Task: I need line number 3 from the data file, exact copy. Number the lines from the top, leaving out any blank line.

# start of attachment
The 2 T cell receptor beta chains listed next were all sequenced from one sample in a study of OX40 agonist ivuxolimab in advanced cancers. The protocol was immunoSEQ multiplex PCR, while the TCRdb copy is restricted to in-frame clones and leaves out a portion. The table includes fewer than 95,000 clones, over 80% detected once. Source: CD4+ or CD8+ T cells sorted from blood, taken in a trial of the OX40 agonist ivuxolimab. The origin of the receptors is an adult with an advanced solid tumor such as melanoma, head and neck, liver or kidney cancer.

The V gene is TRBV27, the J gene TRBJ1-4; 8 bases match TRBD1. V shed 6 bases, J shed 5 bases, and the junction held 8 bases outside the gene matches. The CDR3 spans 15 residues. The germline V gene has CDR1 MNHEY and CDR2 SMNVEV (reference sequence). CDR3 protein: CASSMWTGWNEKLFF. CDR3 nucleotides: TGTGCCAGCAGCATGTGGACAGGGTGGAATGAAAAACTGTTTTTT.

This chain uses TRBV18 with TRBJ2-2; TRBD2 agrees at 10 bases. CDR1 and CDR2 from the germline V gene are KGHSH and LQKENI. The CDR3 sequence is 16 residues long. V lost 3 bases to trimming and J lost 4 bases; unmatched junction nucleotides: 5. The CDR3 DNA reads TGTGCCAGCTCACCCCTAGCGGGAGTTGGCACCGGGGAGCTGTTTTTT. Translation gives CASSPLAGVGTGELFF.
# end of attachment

This chain uses TRBV18 with TRBJ2-2; TRBD2 agrees at 10 bases. CDR1 and CDR2 from the germline V gene are KGHSH and LQKENI. The CDR3 sequence is 16 residues long. V lost 3 bases to trimming and J lost 4 bases; unmatched junction nucleotides: 5. The CDR3 DNA reads TGTGCCAGCTCACCCCTAGCGGGAGTTGGCACCGGGGAGCTGTTTTTT. Translation gives CASSPLAGVGTGELFF.